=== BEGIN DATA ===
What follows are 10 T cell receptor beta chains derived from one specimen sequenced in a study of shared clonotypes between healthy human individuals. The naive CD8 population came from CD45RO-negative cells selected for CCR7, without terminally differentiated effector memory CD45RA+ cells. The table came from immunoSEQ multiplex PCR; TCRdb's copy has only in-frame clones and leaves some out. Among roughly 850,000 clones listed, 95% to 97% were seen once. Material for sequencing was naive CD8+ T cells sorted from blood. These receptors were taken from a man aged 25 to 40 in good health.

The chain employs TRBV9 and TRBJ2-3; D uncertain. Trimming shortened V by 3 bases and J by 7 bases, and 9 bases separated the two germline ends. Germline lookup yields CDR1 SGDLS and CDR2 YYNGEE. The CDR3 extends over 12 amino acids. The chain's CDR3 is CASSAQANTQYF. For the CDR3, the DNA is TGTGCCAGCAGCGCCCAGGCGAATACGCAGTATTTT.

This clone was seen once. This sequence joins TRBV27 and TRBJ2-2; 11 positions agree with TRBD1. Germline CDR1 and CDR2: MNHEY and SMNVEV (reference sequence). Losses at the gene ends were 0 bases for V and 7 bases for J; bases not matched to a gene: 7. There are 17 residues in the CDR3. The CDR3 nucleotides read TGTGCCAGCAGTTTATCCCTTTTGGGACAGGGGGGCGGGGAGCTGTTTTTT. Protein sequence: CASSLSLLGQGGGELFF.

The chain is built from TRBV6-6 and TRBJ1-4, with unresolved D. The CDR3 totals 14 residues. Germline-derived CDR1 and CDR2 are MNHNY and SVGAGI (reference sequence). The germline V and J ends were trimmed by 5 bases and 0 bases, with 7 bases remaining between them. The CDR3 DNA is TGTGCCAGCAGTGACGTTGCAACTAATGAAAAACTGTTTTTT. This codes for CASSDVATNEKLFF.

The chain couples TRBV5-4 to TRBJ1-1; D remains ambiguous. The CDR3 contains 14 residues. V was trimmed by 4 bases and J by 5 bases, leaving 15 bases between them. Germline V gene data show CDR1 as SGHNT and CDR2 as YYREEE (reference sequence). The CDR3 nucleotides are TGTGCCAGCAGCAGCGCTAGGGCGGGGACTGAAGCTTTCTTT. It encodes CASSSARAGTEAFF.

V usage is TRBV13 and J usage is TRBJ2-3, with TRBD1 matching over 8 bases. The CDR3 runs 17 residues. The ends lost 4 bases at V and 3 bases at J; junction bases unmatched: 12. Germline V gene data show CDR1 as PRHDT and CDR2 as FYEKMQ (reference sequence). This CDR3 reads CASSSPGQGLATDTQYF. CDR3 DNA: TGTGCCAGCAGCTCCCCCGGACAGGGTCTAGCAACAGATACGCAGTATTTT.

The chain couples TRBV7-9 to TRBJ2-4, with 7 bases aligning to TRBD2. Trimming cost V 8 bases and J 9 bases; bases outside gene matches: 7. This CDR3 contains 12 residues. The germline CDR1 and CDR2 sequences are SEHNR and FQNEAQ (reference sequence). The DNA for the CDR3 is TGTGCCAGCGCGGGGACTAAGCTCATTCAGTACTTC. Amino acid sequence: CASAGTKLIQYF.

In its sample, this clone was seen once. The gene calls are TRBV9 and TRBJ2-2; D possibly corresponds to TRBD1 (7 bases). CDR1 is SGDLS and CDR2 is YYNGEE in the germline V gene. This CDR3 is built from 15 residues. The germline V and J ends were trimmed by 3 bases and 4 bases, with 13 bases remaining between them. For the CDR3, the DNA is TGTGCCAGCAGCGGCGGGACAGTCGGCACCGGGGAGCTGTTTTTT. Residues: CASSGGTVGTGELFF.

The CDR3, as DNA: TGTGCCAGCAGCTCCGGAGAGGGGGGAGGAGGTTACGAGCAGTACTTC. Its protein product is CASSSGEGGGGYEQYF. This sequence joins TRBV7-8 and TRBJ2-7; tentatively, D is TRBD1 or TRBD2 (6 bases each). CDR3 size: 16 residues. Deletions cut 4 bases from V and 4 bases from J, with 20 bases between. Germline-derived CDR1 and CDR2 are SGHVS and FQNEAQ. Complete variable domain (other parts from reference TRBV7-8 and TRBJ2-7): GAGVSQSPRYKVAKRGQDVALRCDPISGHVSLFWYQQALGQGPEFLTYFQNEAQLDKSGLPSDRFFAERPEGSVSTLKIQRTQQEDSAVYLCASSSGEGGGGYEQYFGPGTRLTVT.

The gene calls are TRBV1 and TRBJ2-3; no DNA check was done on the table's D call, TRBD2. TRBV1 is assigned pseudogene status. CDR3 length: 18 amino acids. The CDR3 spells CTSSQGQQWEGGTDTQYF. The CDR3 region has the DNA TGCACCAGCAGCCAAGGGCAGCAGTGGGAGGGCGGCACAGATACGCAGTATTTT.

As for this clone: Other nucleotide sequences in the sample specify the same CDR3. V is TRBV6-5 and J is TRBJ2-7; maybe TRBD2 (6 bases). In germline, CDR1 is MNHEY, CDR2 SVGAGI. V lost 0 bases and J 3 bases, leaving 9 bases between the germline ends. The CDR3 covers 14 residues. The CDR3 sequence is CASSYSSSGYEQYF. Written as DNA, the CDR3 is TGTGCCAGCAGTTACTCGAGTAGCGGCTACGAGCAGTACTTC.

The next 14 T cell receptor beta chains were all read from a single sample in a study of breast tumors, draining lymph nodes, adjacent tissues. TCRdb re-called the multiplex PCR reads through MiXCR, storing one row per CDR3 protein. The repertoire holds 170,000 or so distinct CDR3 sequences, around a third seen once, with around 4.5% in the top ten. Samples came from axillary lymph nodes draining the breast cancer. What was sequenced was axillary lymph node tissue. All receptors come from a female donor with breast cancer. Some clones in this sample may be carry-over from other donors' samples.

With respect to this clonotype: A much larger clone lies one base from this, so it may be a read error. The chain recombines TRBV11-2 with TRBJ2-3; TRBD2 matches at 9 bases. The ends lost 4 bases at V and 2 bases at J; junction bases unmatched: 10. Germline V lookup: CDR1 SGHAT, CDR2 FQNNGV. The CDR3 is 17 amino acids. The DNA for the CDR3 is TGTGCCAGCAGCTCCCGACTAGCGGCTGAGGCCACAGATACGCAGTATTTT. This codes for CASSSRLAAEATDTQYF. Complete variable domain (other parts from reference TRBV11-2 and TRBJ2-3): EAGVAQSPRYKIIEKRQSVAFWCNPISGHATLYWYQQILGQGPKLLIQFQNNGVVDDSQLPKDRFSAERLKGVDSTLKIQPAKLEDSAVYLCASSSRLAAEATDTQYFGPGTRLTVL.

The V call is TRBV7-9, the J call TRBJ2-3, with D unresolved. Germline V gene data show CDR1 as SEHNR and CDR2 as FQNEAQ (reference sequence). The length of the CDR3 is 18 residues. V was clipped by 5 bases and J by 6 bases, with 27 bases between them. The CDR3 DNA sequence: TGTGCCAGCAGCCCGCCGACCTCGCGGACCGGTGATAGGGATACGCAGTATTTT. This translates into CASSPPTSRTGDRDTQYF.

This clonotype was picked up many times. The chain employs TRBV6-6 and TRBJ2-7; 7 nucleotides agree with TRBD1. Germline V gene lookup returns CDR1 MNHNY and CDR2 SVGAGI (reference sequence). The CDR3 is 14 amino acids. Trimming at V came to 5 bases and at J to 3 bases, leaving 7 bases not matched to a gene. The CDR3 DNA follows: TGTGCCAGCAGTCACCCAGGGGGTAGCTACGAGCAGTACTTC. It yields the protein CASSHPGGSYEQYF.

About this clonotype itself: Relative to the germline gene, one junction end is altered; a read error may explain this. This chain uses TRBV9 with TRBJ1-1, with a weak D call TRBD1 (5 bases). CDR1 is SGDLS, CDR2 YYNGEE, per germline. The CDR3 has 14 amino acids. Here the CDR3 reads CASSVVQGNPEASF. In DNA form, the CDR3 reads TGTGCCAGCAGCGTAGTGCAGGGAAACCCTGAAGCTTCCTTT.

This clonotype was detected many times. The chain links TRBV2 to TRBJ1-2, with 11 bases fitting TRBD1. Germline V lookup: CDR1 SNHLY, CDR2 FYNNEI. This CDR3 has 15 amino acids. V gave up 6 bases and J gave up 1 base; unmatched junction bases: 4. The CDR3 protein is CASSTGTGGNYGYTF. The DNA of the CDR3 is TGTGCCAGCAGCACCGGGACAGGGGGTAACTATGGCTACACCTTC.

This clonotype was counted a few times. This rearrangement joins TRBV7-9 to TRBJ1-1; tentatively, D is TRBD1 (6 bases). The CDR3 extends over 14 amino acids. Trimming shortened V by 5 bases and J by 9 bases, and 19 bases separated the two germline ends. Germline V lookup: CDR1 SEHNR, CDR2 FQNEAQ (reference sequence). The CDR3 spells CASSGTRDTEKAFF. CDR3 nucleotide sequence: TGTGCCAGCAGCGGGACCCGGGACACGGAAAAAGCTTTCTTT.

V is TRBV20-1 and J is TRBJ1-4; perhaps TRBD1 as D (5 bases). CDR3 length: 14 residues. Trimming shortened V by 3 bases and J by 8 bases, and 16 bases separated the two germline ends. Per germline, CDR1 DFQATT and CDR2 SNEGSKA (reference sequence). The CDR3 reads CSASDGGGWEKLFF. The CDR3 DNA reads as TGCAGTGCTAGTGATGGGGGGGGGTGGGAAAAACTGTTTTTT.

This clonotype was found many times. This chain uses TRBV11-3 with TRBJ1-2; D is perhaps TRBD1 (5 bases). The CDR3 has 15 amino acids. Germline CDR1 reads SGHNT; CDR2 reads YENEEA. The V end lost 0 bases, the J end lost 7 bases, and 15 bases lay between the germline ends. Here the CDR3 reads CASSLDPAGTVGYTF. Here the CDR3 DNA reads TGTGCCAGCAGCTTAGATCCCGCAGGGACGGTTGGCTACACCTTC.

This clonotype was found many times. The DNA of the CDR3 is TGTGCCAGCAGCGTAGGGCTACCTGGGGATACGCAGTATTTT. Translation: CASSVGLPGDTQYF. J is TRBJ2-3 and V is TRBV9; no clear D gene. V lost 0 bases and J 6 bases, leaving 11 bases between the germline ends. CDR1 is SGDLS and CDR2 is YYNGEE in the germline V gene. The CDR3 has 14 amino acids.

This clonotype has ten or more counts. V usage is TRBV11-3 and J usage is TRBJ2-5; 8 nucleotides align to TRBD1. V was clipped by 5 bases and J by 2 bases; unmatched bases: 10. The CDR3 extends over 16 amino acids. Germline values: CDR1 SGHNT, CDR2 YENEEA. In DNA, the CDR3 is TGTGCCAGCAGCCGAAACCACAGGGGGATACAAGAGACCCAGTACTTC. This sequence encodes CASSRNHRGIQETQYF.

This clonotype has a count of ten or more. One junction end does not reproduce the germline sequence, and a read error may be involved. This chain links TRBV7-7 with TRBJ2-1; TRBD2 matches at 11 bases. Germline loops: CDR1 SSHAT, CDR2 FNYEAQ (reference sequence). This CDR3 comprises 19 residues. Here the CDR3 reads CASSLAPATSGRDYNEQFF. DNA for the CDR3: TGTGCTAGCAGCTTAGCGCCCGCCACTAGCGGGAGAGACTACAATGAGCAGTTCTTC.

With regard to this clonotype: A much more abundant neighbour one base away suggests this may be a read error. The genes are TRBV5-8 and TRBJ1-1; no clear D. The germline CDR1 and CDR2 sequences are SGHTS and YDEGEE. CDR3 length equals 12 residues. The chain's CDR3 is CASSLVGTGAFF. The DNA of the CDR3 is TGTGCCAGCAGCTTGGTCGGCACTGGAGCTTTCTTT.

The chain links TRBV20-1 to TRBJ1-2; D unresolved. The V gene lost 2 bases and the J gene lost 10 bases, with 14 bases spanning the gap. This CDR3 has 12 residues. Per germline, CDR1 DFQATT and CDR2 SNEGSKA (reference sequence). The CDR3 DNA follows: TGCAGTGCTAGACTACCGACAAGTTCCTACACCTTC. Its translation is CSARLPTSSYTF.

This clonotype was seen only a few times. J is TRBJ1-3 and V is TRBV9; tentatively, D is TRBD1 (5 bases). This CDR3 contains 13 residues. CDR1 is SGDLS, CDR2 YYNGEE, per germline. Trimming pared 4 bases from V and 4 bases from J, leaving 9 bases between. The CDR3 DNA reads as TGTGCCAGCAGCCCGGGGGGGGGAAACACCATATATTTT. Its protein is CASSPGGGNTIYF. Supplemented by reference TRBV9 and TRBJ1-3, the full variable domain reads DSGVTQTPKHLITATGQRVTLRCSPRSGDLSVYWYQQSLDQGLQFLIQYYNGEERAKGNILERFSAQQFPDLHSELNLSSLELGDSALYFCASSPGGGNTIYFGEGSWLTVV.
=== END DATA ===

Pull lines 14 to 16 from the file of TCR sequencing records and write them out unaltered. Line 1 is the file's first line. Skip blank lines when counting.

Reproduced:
The V call is TRBV7-9, the J call TRBJ2-3, with D unresolved. Germline V gene data show CDR1 as SEHNR and CDR2 as FQNEAQ (reference sequence). The length of the CDR3 is 18 residues. V was clipped by 5 bases and J by 6 bases, with 27 bases between them. The CDR3 DNA sequence: TGTGCCAGCAGCCCGCCGACCTCGCGGACCGGTGATAGGGATACGCAGTATTTT. This translates into CASSPPTSRTGDRDTQYF.

This clonotype was picked up many times. The chain employs TRBV6-6 and TRBJ2-7; 7 nucleotides agree with TRBD1. Germline V gene lookup returns CDR1 MNHNY and CDR2 SVGAGI (reference sequence). The CDR3 is 14 amino acids. Trimming at V came to 5 bases and at J to 3 bases, leaving 7 bases not matched to a gene. The CDR3 DNA follows: TGTGCCAGCAGTCACCCAGGGGGTAGCTACGAGCAGTACTTC. It yields the protein CASSHPGGSYEQYF.

About this clonotype itself: Relative to the germline gene, one junction end is altered; a read error may explain this. This chain uses TRBV9 with TRBJ1-1, with a weak D call TRBD1 (5 bases). CDR1 is SGDLS, CDR2 YYNGEE, per germline. The CDR3 has 14 amino acids. Here the CDR3 reads CASSVVQGNPEASF. In DNA form, the CDR3 reads TGTGCCAGCAGCGTAGTGCAGGGAAACCCTGAAGCTTCCTTT.